I arrived around 4:30 and the parking lot was half-full. Getting into the park, it seemed almost exactly like last Sunday’s trip. Pretty much empty. The first ride of the day was actually not a ride at all, but DDR Extreme. Since I didn’t have any secure pockets for my quarters, I figured I’d get this out of the way first. I managed two B’s and a C in light mode. I’m making progress. My biggest problem on the third song was a higher BPM than the other songs. It really threw me off at times.
Slightly exhausted, but ready to ride, I hit Roar. I hopped into the familiar modern PTC train. I put my seatbelt on fairly tight and pulled my lapbar down about two-clicks. I don’t think there was any room for a third-click, unless a ride op had pushed down. Granted Roar isn’t an airtime monster (that award would go to its great grandfather Wild One), but that first drop from the back seats does produce a strong moment of ejector air. I left Roar and passed by an operational High Seas (pirate ship). Are my eyes deciving me? This is the first time I’ve seen it operating this year. Unfortunately, Typhoon Seacoaster still isn’t open. I get a strong feeling that the park is running on a skeletal crew until schools let out, which will be much later than usual due to the horrendous February snow storm.
I next headed into Gotham City so I could finish off a roll of film. I took a few pictures of Penguin’s Blizzard River, and managed to snag a ride also. The most common question people ask who haven’t been on the ride before is “Does it get you wet?”, to which the common answer is “Not really”. Unfortunately, the boat I sat in had about two inches of rainwater inside, so as the raft would change directions so would the water. My shoes and socks got a little bit wet, but nothing at all like a rapids ride. PBR seemed to be a little bit more popular than last week, so I guess curiousity will make the lines longer, if we can ever get any decent summer like weather. The only complaint I heard was from a lady who said it was worse than a Tilt-a-Whirl, and that closing her eyes just made it worse.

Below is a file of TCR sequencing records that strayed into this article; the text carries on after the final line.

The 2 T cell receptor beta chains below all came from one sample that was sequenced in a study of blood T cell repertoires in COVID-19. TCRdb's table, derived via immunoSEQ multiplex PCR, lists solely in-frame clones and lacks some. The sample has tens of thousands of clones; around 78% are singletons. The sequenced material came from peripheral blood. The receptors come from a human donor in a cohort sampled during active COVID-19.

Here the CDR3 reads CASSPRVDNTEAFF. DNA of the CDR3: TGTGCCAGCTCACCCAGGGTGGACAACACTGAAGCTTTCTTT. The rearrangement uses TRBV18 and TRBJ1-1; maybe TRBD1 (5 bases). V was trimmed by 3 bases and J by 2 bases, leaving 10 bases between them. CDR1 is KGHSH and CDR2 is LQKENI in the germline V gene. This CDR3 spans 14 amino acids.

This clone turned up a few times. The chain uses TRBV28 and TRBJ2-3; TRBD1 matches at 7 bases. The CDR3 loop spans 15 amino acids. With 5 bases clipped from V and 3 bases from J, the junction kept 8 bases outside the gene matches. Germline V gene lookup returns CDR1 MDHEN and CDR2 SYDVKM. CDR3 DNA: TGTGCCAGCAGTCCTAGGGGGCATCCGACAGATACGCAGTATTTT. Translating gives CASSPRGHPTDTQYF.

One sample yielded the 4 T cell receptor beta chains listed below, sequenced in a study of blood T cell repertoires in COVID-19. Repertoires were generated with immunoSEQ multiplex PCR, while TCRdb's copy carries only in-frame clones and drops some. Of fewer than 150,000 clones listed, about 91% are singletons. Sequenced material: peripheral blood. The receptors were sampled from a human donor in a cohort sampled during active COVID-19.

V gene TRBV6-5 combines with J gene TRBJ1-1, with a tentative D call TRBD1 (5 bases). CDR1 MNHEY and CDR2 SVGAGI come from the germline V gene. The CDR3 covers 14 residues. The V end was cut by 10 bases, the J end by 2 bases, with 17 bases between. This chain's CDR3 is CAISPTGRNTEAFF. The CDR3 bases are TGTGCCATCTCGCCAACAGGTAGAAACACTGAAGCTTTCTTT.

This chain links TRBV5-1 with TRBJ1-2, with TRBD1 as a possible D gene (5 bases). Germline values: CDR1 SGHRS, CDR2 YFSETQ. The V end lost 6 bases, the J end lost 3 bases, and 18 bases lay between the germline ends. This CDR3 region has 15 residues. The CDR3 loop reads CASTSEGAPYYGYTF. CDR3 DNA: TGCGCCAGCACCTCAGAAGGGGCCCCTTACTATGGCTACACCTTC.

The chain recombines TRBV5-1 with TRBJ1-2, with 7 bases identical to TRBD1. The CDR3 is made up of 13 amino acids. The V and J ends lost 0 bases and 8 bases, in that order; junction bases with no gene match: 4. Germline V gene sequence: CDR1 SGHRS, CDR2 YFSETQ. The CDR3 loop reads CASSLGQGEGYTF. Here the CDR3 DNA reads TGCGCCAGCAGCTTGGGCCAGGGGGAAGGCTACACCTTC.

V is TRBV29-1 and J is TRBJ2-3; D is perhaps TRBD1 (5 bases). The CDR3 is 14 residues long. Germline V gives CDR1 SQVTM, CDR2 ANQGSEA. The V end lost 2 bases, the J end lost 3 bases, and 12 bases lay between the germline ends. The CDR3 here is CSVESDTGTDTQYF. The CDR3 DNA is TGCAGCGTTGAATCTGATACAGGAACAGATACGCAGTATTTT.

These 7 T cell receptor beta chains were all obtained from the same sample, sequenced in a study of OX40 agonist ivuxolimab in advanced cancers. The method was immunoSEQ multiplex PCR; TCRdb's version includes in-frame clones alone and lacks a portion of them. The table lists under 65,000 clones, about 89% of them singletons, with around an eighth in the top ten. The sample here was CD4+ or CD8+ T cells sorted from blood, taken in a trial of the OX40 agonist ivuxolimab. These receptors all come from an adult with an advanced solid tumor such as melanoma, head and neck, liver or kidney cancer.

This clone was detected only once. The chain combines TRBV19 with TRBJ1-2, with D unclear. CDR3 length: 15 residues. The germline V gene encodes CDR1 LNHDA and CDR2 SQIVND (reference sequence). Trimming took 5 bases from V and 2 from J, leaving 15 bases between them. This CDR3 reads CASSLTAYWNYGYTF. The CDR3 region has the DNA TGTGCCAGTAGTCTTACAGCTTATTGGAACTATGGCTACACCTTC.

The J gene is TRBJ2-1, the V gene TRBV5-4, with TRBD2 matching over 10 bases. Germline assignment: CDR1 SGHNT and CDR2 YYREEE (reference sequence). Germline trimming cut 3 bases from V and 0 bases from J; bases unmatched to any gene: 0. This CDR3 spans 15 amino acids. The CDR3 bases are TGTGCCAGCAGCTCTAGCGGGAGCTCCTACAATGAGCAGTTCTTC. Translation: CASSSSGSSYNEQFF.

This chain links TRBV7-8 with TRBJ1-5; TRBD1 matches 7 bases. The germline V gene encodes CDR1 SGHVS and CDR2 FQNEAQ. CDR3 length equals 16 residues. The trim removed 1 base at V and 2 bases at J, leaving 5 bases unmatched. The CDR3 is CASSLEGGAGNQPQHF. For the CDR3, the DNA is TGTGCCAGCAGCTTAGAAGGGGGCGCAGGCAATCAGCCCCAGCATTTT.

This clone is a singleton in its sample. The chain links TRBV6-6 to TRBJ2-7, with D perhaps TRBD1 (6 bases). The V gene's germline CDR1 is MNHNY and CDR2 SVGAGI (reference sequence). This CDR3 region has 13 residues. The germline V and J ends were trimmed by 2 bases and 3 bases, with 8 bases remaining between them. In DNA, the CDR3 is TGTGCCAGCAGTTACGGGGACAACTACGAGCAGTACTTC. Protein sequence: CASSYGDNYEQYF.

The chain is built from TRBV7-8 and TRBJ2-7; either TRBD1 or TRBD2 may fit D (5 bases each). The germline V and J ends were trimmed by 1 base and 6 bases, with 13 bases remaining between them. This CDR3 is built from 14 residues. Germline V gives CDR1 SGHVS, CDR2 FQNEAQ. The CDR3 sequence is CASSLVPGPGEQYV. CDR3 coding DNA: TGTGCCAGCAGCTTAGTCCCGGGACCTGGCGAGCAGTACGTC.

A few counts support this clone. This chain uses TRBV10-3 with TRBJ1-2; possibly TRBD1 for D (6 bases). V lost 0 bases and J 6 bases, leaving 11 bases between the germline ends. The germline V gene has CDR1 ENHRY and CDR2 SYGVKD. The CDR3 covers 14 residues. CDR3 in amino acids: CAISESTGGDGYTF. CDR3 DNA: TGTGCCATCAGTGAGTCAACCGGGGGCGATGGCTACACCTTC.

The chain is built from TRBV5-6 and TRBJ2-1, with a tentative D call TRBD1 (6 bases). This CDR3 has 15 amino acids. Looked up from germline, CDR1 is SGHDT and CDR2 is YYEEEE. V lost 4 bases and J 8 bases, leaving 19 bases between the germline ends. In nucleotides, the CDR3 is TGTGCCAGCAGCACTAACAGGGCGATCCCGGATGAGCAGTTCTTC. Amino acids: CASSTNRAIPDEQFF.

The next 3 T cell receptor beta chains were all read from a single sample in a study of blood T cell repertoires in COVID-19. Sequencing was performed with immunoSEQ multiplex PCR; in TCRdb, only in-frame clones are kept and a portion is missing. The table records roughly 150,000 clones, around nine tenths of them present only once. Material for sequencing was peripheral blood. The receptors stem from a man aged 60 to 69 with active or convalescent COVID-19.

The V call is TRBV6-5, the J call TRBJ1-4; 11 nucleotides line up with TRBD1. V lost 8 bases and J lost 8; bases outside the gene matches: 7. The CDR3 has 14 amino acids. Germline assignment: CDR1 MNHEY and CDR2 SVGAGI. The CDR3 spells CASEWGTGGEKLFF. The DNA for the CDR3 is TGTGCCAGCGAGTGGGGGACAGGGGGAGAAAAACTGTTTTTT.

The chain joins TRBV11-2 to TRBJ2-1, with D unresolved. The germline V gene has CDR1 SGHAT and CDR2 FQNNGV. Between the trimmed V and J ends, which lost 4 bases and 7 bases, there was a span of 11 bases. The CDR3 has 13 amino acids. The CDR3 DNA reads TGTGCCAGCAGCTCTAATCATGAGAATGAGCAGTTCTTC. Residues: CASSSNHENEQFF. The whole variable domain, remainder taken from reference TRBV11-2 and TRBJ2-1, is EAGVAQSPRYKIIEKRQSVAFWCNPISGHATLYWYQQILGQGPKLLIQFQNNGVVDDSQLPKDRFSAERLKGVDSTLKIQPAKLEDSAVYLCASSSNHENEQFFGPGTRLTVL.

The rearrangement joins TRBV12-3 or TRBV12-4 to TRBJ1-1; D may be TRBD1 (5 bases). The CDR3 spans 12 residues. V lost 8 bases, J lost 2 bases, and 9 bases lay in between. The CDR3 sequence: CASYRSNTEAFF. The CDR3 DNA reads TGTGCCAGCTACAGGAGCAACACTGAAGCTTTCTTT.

I then hopped on Joker’s Jinx and sat in the front row. One thing was painfully obvious; the track is in need of one serious paintjob! Of course I’ll take the lapbars over the paintjob anyday, but let’s hope it doesn’t further deteriorate over the years. I took a look at S:ROS and saw one-train operation (again), and decided to pass for now. The next destination was the other woodie Wild One, which was running out of control as always. I walked up to a nearly empty station for Two Face. Again, no complaints from me on the nonexistant lines. I managed two rides in a row, and felt all five of those G’s each time. Brutal stuff.
I then finally got my ride on Iron Eagle! I’ve been trying for weeks to get a ride, usually because there wasn’t enough people to meet the minimum capacity of seventeen riders. Okay, now that I’ve had my once (or twice) ride for the season on the rush of blood to the head (and yes, that was a Coldplay reference) that is Iron Eagle, I decided to take in a show.
In the main theatre is a show called “Cirque du Six Flags”. Call me a snob, but I just worked as an usher on the real deal (“Dralion”) recently, so they had a lot to live up to. I tried watching with an open mind, but a lot of the show didn’t seem to click for me. To me it felt like a third-rate circus act, and at that, one that would pass around a hat for tips at the end of the show. I did like two spots out of the show however. The first was a man who did some bycicle tricks. He then started riding increasingly smaller, and seemingly impossible for an adult, bikes to ride. The other part I liked was a man who balanced a board over a round cylinder. He kept adding shelves (I’m not sure what else to call them), until I think he got to six high. I think Six Flags using the Cirque du name shows balls on their part. I realize they’re two french words that can’t be copyrighted, but obviously they’re trying to make some connection in the patrons mind with the real deal. Sorry, not even close. Bring back City Beat, or whatever it was called.